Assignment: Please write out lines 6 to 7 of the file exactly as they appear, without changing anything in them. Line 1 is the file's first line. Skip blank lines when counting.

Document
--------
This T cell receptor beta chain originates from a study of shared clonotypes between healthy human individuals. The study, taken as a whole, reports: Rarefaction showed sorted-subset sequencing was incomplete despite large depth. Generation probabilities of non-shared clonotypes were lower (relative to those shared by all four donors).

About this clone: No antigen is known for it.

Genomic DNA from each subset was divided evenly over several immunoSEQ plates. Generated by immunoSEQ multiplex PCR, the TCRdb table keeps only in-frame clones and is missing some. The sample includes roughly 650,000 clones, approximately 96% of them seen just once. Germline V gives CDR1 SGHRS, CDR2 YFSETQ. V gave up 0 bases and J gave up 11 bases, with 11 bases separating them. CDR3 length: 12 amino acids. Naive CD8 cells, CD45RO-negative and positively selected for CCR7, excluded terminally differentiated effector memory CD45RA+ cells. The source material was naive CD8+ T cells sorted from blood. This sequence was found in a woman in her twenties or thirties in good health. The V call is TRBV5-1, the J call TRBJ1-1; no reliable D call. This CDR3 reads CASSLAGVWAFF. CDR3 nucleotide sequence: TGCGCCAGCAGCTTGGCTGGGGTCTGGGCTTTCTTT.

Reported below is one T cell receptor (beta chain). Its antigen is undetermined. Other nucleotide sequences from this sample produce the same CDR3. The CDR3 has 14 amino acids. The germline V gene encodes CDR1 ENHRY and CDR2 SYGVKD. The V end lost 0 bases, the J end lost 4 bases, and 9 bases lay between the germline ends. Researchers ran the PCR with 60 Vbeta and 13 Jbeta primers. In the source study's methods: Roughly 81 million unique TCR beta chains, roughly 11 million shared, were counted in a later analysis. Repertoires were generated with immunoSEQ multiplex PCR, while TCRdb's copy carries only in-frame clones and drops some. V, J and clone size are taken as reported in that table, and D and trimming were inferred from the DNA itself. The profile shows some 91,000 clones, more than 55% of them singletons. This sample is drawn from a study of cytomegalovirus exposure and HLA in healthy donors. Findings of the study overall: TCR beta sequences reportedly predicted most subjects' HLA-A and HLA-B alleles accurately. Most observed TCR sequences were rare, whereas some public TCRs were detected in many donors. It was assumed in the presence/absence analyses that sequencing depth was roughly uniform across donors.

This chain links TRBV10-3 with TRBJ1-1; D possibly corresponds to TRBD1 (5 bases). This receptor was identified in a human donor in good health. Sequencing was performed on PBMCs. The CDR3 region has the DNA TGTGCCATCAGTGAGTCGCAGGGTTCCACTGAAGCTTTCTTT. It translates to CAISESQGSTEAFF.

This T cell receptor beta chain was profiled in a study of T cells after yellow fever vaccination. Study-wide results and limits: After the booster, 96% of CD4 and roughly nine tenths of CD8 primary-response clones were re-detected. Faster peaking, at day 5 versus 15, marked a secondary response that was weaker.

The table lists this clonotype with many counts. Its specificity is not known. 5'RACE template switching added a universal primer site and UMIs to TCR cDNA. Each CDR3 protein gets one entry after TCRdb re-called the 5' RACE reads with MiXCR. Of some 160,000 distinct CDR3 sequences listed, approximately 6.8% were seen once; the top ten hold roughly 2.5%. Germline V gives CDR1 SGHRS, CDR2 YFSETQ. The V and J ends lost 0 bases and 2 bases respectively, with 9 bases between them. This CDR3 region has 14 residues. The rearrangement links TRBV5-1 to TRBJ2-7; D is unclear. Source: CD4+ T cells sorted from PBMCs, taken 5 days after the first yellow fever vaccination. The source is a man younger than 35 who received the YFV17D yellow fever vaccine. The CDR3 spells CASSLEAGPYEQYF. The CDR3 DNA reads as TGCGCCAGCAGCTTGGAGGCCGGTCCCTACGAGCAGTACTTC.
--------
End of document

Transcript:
This T cell receptor beta chain was profiled in a study of T cells after yellow fever vaccination. Study-wide results and limits: After the booster, 96% of CD4 and roughly nine tenths of CD8 primary-response clones were re-detected. Faster peaking, at day 5 versus 15, marked a secondary response that was weaker.

The table lists this clonotype with many counts. Its specificity is not known. 5'RACE template switching added a universal primer site and UMIs to TCR cDNA. Each CDR3 protein gets one entry after TCRdb re-called the 5' RACE reads with MiXCR. Of some 160,000 distinct CDR3 sequences listed, approximately 6.8% were seen once; the top ten hold roughly 2.5%. Germline V gives CDR1 SGHRS, CDR2 YFSETQ. The V and J ends lost 0 bases and 2 bases respectively, with 9 bases between them. This CDR3 region has 14 residues. The rearrangement links TRBV5-1 to TRBJ2-7; D is unclear. Source: CD4+ T cells sorted from PBMCs, taken 5 days after the first yellow fever vaccination. The source is a man younger than 35 who received the YFV17D yellow fever vaccine. The CDR3 spells CASSLEAGPYEQYF. The CDR3 DNA reads as TGCGCCAGCAGCTTGGAGGCCGGTCCCTACGAGCAGTACTTC.